Is BFR Right for You: pt. 2
by Adelle Smener, DPT
Whether you're currently rehabbing following a surgery or in PT for a non-surgical issue, such as tendonitis, a muscle strain or ligament sprain, Blood Flow Restriction may be applied to you!
Once you are cleared or able to activate muscles through active range of motion, the real fun can begin. BFR can be implemented with almost ANY exercise for the upper or lower body, regardless of the proximity of the targeted area to the cuff. This allows you to get more bang for your buck with your basic “rehab” exercises, such as a leg extension, shoulder external rotation, calf raise or even wrist extensions.
The strength-endurance continuum hypothesis dictates that increases in muscle strength and mass are dependent upon proper resistance training (RT) load manipulation. As previously discussed in The Basics of BFR, high-load resistance training requires loads of > 65% 1RM. However, if you are load-compromised, squatting 275lbs may not seem like a realistic option for you. But how about a bodyweight squat? Maybe so. Unfortunately, squatting your own body weight is likely nowhere near your 65% 1RM. Luckily for you, recent data suggests that low-load resistance training with BFR is comparable to high-load resistance training and superior to low-load resistance training without BFR regarding increases in muscle strength and mass.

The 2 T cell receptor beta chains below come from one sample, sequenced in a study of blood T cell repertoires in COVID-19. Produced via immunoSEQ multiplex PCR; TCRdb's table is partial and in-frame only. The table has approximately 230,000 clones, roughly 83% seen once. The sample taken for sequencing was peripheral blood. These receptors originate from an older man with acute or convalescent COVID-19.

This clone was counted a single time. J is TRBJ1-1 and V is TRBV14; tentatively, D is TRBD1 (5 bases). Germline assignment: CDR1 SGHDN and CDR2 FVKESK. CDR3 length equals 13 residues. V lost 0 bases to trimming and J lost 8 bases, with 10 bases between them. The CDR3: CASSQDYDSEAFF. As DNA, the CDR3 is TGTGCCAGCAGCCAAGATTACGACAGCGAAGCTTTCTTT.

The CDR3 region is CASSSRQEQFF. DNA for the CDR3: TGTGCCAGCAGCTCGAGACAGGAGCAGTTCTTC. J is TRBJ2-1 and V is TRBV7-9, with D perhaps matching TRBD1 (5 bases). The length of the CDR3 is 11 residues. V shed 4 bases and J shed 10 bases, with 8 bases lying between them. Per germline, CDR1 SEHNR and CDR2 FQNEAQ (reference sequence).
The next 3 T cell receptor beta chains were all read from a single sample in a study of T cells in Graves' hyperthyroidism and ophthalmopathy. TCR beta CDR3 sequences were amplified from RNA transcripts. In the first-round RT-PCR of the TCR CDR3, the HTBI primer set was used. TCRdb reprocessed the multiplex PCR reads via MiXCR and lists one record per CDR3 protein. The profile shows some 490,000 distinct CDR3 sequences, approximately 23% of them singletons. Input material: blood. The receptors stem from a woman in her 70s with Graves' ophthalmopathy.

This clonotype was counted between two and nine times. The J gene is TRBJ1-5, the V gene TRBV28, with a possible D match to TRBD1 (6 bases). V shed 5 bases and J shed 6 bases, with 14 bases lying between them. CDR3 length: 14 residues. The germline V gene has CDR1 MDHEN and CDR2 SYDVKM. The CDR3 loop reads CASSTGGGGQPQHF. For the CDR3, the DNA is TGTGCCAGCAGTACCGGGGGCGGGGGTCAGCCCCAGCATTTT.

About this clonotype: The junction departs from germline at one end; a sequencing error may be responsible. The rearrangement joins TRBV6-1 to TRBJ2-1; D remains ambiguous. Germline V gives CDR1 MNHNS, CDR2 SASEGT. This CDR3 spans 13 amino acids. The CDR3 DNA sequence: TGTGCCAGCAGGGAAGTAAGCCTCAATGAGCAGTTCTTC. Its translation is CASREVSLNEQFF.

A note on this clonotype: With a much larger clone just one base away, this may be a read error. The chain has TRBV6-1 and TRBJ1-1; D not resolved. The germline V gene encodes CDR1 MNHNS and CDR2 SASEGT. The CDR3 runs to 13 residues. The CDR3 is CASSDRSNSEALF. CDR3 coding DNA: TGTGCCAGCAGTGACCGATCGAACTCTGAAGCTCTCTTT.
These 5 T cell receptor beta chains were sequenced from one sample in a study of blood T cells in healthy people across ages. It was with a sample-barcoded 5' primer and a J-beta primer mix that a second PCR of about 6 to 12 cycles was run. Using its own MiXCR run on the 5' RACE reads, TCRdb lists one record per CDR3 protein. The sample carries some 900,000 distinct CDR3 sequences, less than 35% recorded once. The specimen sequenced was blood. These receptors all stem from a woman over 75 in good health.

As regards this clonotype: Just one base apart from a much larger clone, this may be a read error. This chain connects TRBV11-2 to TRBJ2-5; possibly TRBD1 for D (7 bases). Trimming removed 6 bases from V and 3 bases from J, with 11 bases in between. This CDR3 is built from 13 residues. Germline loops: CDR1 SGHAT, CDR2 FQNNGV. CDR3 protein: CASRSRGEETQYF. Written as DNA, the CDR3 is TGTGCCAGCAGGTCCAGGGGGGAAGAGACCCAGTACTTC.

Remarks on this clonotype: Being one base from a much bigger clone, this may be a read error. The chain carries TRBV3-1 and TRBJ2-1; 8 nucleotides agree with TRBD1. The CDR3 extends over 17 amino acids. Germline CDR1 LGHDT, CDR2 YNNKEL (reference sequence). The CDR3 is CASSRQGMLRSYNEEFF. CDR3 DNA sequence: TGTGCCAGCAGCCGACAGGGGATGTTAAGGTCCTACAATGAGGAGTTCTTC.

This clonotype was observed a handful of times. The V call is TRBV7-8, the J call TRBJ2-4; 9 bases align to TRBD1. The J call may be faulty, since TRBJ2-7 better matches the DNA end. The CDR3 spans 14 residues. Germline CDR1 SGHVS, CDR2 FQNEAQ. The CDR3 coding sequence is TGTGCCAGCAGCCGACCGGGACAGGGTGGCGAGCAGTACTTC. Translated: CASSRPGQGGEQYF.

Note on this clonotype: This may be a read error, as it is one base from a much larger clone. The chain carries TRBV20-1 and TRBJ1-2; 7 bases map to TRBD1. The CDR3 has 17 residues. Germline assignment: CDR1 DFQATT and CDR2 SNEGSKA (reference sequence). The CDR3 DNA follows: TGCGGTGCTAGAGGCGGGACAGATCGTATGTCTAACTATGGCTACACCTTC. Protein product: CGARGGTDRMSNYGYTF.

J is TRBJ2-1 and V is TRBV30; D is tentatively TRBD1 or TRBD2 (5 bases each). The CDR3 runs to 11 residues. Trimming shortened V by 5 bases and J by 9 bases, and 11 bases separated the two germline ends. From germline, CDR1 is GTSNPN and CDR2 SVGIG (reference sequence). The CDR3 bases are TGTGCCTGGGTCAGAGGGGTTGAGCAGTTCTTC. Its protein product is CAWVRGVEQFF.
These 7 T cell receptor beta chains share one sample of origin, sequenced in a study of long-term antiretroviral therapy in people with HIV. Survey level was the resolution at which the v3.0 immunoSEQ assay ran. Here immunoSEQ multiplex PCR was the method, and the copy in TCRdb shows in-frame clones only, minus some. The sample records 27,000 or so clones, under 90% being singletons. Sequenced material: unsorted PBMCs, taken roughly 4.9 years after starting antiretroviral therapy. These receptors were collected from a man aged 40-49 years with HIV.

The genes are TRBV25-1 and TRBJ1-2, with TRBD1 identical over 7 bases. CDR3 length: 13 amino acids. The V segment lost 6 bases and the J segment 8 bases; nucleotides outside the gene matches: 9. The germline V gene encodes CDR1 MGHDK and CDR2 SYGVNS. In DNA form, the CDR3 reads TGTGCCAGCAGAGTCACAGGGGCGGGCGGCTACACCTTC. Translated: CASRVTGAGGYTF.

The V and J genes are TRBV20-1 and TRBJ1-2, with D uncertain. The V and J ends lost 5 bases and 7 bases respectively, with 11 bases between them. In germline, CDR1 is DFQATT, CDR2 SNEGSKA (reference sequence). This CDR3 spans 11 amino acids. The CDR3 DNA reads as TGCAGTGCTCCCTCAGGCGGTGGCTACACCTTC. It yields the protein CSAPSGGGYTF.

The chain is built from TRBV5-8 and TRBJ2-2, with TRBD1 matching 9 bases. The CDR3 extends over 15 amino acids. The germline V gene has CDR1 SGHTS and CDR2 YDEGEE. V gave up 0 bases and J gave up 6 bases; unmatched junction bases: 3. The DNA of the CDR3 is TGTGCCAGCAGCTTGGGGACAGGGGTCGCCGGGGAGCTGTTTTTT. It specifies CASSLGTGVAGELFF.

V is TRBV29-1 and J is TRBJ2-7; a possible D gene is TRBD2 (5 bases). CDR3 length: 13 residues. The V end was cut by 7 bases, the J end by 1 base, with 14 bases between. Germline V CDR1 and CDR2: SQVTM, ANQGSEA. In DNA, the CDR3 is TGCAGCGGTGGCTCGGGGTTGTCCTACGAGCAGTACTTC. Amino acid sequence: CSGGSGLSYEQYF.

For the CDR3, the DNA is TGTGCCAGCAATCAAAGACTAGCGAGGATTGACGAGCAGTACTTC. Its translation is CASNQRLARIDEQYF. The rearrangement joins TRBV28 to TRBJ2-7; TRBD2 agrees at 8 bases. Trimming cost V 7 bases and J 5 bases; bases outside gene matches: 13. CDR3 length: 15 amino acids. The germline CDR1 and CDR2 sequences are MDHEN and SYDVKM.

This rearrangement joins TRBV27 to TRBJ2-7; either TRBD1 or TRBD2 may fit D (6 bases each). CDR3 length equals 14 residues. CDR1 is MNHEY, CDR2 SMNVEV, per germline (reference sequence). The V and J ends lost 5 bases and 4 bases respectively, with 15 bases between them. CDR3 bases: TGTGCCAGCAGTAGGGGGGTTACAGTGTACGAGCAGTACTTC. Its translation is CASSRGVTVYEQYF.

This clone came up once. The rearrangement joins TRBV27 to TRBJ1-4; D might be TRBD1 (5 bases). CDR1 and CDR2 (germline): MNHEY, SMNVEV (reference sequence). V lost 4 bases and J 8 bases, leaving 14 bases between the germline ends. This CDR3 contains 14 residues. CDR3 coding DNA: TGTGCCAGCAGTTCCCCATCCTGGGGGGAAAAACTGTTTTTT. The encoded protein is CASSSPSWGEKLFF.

However, this requires the individual to perform said exercise to near failure. The traditional BFR paradigm indicates that you should be lifting 20-40% 1RM for 75 reps. These 75 reps are broken down into 4 sets: 30, 15, 15, 15. More recently though, researchers have found that the rep scheme is not necessarily set in stone, as long as we're pushing ourselves to fatigue with BFR training. In other words, if you can do 75 of anything without BFR, chances are you're not promoting muscle strength - rather muscle endurance. So next time you blow through your strengthening in PT, make sure to load it up or cuff up!
You might be thinking to yourself, well how am I going to do 75 squats when I can’t even do one without pain? Hughes 2019 found that BFR training can actually help with pain modulation through several hypoalgesic pathways. Check out this infographic for more info on how it does that!
And if not, BFR can be used to strengthen the muscles involved in squats (ie. quads and glutes) in isolation to help you progress towards performing them pain-free!
Let’s wrap up this series with a few BFR key points:
BFR makes you stronger with less load
BFR can be used for upper or lower body injuries
BFR has research and benefits in almost all populations
Ask your physical therapist if BFR is right for you!